One of my investment advisers forwarded an article to me recently that contained an especially compelling paragraph. The entire article is US focused, penned by a US writer and published in a US publication (reprinted in Canada in the Financial Post.) Still, the applications of these two sentences are broad and deep:
“…it (recent economic growth) is driven by another round of financial engineering that converts equity into debt. It sacrifices future growth for present consumption.”
– Steven Pearlstein, June 15, 2018
The comparison was being made to the US housing crash that kicked off the global financial crisis in 2008. We all know what happened there; no need to rehash it here.
Yet here we are, barely 10 years later, standing at what some people feel is the precipice of another recession.
“Those who cannot remember the past are condemned to repeat it.”
– George Santayana (Ref.)
The statement from Pearlstein referenced above does have application locally: the recent rapid appreciation of farmland has provided a financial backstop to farm businesses that would have otherwise found themselves painted into a very tight corner. The present consumption, elevated operation costs and living costs driven by high priced equipment and higher living standards, is what, in this space, is leading to the sacrifice of future growth. Here is what I mean…
Les Henry recently penned an article titled Saskatchewan Farm Income and Land Prices which was published in Grainews. He compares farm income and land prices having converted both to 2018 dollars to quantify his position. An example Henry uses in the article describes how a friend of his purchased a brand new loaded Lincoln in the mid-1070’s and how the equivalent number of bushels of wheat, the staple crop in those days, was approximately 1,500 bushels needed to purchase that car. My dad used to make the same argument using the example of the only new tractor he ever bought: a 1974 CASE 970 that arrived in the yard with the plastic still on the seat. The qualifying statement was that it only required 2,870 bushels of wheat in 1974 to buy it; about 7 bushels per acre on his small farm. What does 7 bushels of wheat get you today on your farm?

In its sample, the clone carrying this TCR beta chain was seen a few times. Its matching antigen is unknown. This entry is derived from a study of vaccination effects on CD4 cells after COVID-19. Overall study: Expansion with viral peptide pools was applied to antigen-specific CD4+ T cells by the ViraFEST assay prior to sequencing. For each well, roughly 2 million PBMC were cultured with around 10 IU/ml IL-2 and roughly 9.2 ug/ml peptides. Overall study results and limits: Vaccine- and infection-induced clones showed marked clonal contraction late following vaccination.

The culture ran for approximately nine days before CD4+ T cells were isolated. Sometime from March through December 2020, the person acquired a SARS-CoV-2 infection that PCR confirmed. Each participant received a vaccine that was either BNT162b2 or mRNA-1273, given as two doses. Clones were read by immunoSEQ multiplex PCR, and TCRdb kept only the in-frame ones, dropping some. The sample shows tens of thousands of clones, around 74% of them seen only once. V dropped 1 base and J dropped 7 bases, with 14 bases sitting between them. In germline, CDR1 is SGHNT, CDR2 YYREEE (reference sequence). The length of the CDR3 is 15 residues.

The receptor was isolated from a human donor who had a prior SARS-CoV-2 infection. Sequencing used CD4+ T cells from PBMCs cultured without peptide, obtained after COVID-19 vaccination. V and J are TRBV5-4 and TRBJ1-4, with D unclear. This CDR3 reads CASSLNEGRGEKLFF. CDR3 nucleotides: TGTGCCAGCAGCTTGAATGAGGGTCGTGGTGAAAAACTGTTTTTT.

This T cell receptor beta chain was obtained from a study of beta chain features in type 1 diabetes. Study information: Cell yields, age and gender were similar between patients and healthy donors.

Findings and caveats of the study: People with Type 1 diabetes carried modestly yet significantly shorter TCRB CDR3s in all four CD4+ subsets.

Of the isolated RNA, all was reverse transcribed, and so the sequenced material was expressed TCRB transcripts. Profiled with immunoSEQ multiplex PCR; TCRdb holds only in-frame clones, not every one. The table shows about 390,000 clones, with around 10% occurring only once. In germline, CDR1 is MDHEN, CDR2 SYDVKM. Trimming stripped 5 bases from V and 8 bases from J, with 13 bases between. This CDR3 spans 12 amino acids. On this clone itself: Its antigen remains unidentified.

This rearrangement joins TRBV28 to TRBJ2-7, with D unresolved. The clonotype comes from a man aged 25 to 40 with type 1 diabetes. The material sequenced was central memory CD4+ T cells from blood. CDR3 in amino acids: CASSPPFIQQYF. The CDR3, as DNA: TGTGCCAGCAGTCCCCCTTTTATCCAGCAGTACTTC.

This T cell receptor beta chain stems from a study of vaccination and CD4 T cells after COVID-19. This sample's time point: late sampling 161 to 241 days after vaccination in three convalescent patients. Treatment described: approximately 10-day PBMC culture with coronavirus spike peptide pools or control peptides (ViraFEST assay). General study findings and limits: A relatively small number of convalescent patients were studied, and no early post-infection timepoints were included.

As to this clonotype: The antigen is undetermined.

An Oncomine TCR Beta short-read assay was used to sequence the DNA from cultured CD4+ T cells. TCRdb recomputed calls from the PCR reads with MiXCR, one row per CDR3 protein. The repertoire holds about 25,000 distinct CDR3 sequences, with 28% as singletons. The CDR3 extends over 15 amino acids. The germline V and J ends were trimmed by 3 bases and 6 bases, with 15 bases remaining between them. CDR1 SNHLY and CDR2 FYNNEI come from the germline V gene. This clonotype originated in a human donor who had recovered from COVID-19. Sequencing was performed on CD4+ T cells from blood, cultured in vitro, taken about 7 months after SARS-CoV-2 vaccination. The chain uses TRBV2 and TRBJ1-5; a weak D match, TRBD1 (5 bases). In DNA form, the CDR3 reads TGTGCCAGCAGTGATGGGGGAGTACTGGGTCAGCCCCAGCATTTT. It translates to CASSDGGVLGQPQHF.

Les Henry believes that current land prices are unsustainable. If he is correct, then we are almost certain to experience a bubble, even if it is a small one simply because of the amount of “equity” being used to backstop present consumption. Equity is in quotes because it was not earned equity from retaining profits in a business, but rather windfall equity from land value appreciation (similar to what set off the US housing crisis.) The rise in land values created the equity that, in many cases, has been turned into debt. Should land values pull back, lenders will be quickly re-evaluating their security and making some difficult phone calls where warranted.
If there is a bubble happening here, all that “equity” that was converted to debt has certainly helped create it.
Plan for Prosperity
We have dedicated a lot of space to discussions on growth here recently. It saddens me to think that future growth may have been sacrificed for current consumption. However, unless the wolves are near the door there is still opportunity to right the ship. Profit opportunities can be found, but it will take work, intention, and likely having to answer some uncomfortable questions.
The last five weeks we have discussed business cycles, elasticity of demand, the power of a network, intentionality in your business, and your vision in your business. It is no surprise that each of these topics, if parlayed into tangible action within your business, translate into a stronger entity that would likely provide a view from high on “success mountain” looking from a safe vantage point well above the “precipice of economic recession.”
If you want some ideas on how to climb higher up onto Success Mountain, please call or email.